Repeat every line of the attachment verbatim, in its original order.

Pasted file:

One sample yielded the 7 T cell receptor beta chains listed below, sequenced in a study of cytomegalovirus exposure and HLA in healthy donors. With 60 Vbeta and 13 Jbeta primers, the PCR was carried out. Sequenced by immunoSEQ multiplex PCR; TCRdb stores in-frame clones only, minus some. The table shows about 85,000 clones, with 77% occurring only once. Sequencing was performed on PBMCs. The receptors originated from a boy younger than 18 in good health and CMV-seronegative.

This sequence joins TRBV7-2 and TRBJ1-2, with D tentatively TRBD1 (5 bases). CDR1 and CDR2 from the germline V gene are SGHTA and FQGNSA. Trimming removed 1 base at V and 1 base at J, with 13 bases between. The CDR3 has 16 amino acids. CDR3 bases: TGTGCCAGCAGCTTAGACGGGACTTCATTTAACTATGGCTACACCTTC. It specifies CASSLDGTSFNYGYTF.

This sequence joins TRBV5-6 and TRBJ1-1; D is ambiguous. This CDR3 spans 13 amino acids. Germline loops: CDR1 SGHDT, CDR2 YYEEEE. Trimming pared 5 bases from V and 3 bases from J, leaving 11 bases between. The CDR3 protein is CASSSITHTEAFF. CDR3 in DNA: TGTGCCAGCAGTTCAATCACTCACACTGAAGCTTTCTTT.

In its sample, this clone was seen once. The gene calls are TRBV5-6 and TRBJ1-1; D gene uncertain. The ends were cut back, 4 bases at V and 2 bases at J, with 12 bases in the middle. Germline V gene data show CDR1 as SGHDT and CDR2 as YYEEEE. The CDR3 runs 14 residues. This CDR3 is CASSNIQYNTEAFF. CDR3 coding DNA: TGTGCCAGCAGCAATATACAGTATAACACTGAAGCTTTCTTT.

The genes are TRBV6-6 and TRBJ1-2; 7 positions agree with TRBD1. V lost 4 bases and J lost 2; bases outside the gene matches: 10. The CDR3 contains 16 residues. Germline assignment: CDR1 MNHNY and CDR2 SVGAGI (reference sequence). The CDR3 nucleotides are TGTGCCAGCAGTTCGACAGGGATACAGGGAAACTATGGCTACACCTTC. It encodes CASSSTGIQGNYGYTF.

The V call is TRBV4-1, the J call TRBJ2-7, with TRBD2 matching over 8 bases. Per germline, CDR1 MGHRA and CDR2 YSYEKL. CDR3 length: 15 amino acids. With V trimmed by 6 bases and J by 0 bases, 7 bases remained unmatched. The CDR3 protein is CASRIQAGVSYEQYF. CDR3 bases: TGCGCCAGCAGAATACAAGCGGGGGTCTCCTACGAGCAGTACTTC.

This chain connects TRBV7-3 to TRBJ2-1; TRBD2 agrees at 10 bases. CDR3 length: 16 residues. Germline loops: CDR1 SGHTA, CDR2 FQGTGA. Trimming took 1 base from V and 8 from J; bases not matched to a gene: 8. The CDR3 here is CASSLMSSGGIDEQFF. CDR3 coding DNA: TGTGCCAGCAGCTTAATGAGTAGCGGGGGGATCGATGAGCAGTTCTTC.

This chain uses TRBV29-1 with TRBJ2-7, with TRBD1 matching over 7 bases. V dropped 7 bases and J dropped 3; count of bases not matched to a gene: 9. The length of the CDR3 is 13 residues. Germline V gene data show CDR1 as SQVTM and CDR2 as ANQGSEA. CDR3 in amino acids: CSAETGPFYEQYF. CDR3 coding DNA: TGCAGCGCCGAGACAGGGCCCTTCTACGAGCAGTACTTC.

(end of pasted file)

One sample yielded the 7 T cell receptor beta chains listed below, sequenced in a study of cytomegalovirus exposure and HLA in healthy donors. With 60 Vbeta and 13 Jbeta primers, the PCR was carried out. Sequenced by immunoSEQ multiplex PCR; TCRdb stores in-frame clones only, minus some. The table shows about 85,000 clones, with 77% occurring only once. Sequencing was performed on PBMCs. The receptors originated from a boy younger than 18 in good health and CMV-seronegative.

This sequence joins TRBV7-2 and TRBJ1-2, with D tentatively TRBD1 (5 bases). CDR1 and CDR2 from the germline V gene are SGHTA and FQGNSA. Trimming removed 1 base at V and 1 base at J, with 13 bases between. The CDR3 has 16 amino acids. CDR3 bases: TGTGCCAGCAGCTTAGACGGGACTTCATTTAACTATGGCTACACCTTC. It specifies CASSLDGTSFNYGYTF.

This sequence joins TRBV5-6 and TRBJ1-1; D is ambiguous. This CDR3 spans 13 amino acids. Germline loops: CDR1 SGHDT, CDR2 YYEEEE. Trimming pared 5 bases from V and 3 bases from J, leaving 11 bases between. The CDR3 protein is CASSSITHTEAFF. CDR3 in DNA: TGTGCCAGCAGTTCAATCACTCACACTGAAGCTTTCTTT.

In its sample, this clone was seen once. The gene calls are TRBV5-6 and TRBJ1-1; D gene uncertain. The ends were cut back, 4 bases at V and 2 bases at J, with 12 bases in the middle. Germline V gene data show CDR1 as SGHDT and CDR2 as YYEEEE. The CDR3 runs 14 residues. This CDR3 is CASSNIQYNTEAFF. CDR3 coding DNA: TGTGCCAGCAGCAATATACAGTATAACACTGAAGCTTTCTTT.

The genes are TRBV6-6 and TRBJ1-2; 7 positions agree with TRBD1. V lost 4 bases and J lost 2; bases outside the gene matches: 10. The CDR3 contains 16 residues. Germline assignment: CDR1 MNHNY and CDR2 SVGAGI (reference sequence). The CDR3 nucleotides are TGTGCCAGCAGTTCGACAGGGATACAGGGAAACTATGGCTACACCTTC. It encodes CASSSTGIQGNYGYTF.

The V call is TRBV4-1, the J call TRBJ2-7, with TRBD2 matching over 8 bases. Per germline, CDR1 MGHRA and CDR2 YSYEKL. CDR3 length: 15 amino acids. With V trimmed by 6 bases and J by 0 bases, 7 bases remained unmatched. The CDR3 protein is CASRIQAGVSYEQYF. CDR3 bases: TGCGCCAGCAGAATACAAGCGGGGGTCTCCTACGAGCAGTACTTC.

This chain connects TRBV7-3 to TRBJ2-1; TRBD2 agrees at 10 bases. CDR3 length: 16 residues. Germline loops: CDR1 SGHTA, CDR2 FQGTGA. Trimming took 1 base from V and 8 from J; bases not matched to a gene: 8. The CDR3 here is CASSLMSSGGIDEQFF. CDR3 coding DNA: TGTGCCAGCAGCTTAATGAGTAGCGGGGGGATCGATGAGCAGTTCTTC.

This chain uses TRBV29-1 with TRBJ2-7, with TRBD1 matching over 7 bases. V dropped 7 bases and J dropped 3; count of bases not matched to a gene: 9. The length of the CDR3 is 13 residues. Germline V gene data show CDR1 as SQVTM and CDR2 as ANQGSEA. CDR3 in amino acids: CSAETGPFYEQYF. CDR3 coding DNA: TGCAGCGCCGAGACAGGGCCCTTCTACGAGCAGTACTTC.